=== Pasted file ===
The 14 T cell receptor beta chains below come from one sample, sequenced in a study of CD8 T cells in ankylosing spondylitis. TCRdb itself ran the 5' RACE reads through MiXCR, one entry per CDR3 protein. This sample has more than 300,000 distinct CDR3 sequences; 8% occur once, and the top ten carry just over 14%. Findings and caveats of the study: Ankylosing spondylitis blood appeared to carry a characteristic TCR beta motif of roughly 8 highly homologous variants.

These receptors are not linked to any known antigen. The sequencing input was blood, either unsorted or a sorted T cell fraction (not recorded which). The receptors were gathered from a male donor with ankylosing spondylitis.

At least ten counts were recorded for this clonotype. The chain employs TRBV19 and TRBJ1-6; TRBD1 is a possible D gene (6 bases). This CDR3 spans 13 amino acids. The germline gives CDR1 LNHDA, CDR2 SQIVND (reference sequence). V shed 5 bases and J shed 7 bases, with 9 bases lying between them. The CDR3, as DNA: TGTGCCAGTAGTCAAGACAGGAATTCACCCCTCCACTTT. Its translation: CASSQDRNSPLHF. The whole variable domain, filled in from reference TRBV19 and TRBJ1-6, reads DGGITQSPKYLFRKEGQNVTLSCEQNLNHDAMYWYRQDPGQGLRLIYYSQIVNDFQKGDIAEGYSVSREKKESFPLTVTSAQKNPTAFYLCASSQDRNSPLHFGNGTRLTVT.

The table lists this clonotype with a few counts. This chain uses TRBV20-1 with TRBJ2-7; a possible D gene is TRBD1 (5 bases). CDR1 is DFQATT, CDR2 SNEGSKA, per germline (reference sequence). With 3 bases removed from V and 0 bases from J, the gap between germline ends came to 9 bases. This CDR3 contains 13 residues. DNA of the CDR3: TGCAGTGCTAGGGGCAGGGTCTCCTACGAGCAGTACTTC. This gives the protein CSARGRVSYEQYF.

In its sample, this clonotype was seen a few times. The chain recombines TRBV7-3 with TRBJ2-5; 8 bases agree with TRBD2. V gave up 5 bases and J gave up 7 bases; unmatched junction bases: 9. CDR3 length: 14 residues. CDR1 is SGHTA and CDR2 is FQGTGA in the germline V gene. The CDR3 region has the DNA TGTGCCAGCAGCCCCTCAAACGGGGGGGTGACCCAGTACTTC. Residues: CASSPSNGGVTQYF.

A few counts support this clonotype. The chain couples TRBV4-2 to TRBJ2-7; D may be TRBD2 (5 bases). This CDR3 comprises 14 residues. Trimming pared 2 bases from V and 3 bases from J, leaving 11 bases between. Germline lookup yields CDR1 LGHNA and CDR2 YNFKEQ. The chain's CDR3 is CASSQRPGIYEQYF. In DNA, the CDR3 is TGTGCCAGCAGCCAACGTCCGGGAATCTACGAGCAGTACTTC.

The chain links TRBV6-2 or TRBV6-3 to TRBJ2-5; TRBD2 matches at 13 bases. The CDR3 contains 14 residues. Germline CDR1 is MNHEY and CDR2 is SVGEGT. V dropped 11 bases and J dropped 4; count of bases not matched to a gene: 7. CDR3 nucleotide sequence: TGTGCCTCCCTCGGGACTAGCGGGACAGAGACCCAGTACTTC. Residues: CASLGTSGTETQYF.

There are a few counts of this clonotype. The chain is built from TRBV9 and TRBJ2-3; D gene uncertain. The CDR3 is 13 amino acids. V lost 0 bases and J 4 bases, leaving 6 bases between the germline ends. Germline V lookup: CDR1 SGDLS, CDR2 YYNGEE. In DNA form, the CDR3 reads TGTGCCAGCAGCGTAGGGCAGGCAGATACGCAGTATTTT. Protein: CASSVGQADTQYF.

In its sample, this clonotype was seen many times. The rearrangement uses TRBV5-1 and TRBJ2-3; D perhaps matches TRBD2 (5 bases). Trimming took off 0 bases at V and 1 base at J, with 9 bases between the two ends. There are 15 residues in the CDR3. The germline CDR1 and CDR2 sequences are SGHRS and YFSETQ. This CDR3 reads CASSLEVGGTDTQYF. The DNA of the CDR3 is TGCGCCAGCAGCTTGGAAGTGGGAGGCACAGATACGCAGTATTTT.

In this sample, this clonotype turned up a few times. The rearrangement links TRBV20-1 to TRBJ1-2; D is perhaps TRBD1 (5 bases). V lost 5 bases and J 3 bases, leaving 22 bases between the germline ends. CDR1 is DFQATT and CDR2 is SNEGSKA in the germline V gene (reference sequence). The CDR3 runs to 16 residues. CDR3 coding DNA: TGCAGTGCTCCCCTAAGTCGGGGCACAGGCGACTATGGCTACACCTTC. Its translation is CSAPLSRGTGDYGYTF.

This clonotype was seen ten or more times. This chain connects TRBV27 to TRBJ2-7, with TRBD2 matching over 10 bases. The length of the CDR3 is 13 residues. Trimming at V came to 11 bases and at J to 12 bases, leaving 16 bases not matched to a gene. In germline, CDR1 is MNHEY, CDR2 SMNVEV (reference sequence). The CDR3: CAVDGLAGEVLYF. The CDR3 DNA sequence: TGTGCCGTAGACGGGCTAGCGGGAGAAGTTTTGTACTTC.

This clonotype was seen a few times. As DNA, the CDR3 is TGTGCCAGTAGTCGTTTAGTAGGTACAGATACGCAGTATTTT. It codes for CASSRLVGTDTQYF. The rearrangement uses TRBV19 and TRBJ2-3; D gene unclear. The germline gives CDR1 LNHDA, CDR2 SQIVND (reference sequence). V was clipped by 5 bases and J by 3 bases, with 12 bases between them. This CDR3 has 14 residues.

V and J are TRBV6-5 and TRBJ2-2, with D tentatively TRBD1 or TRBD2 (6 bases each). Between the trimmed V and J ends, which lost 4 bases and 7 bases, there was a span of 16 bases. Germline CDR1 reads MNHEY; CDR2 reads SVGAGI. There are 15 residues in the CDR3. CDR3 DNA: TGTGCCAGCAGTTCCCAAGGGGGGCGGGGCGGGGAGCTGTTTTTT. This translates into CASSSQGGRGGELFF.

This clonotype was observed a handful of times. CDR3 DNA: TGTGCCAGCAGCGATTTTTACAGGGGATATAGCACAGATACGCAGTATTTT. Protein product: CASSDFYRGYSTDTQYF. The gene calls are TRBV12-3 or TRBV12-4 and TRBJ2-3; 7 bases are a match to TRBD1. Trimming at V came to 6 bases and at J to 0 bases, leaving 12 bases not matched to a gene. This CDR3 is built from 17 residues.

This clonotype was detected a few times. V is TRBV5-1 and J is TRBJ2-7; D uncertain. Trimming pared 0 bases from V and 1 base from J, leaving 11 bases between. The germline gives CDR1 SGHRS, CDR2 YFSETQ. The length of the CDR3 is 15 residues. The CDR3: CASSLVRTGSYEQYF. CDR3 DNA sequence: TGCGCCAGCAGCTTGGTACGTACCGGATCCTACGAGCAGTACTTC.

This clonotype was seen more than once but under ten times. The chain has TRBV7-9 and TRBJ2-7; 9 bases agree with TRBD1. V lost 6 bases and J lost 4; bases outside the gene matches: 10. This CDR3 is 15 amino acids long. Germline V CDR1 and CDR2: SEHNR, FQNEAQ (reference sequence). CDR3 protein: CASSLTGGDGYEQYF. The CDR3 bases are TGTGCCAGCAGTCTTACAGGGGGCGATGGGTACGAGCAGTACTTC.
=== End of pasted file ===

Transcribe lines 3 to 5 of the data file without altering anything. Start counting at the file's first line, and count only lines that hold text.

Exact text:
At least ten counts were recorded for this clonotype. The chain employs TRBV19 and TRBJ1-6; TRBD1 is a possible D gene (6 bases). This CDR3 spans 13 amino acids. The germline gives CDR1 LNHDA, CDR2 SQIVND (reference sequence). V shed 5 bases and J shed 7 bases, with 9 bases lying between them. The CDR3, as DNA: TGTGCCAGTAGTCAAGACAGGAATTCACCCCTCCACTTT. Its translation: CASSQDRNSPLHF. The whole variable domain, filled in from reference TRBV19 and TRBJ1-6, reads DGGITQSPKYLFRKEGQNVTLSCEQNLNHDAMYWYRQDPGQGLRLIYYSQIVNDFQKGDIAEGYSVSREKKESFPLTVTSAQKNPTAFYLCASSQDRNSPLHFGNGTRLTVT.

The table lists this clonotype with a few counts. This chain uses TRBV20-1 with TRBJ2-7; a possible D gene is TRBD1 (5 bases). CDR1 is DFQATT, CDR2 SNEGSKA, per germline (reference sequence). With 3 bases removed from V and 0 bases from J, the gap between germline ends came to 9 bases. This CDR3 contains 13 residues. DNA of the CDR3: TGCAGTGCTAGGGGCAGGGTCTCCTACGAGCAGTACTTC. This gives the protein CSARGRVSYEQYF.

In its sample, this clonotype was seen a few times. The chain recombines TRBV7-3 with TRBJ2-5; 8 bases agree with TRBD2. V gave up 5 bases and J gave up 7 bases; unmatched junction bases: 9. CDR3 length: 14 residues. CDR1 is SGHTA and CDR2 is FQGTGA in the germline V gene. The CDR3 region has the DNA TGTGCCAGCAGCCCCTCAAACGGGGGGGTGACCCAGTACTTC. Residues: CASSPSNGGVTQYF.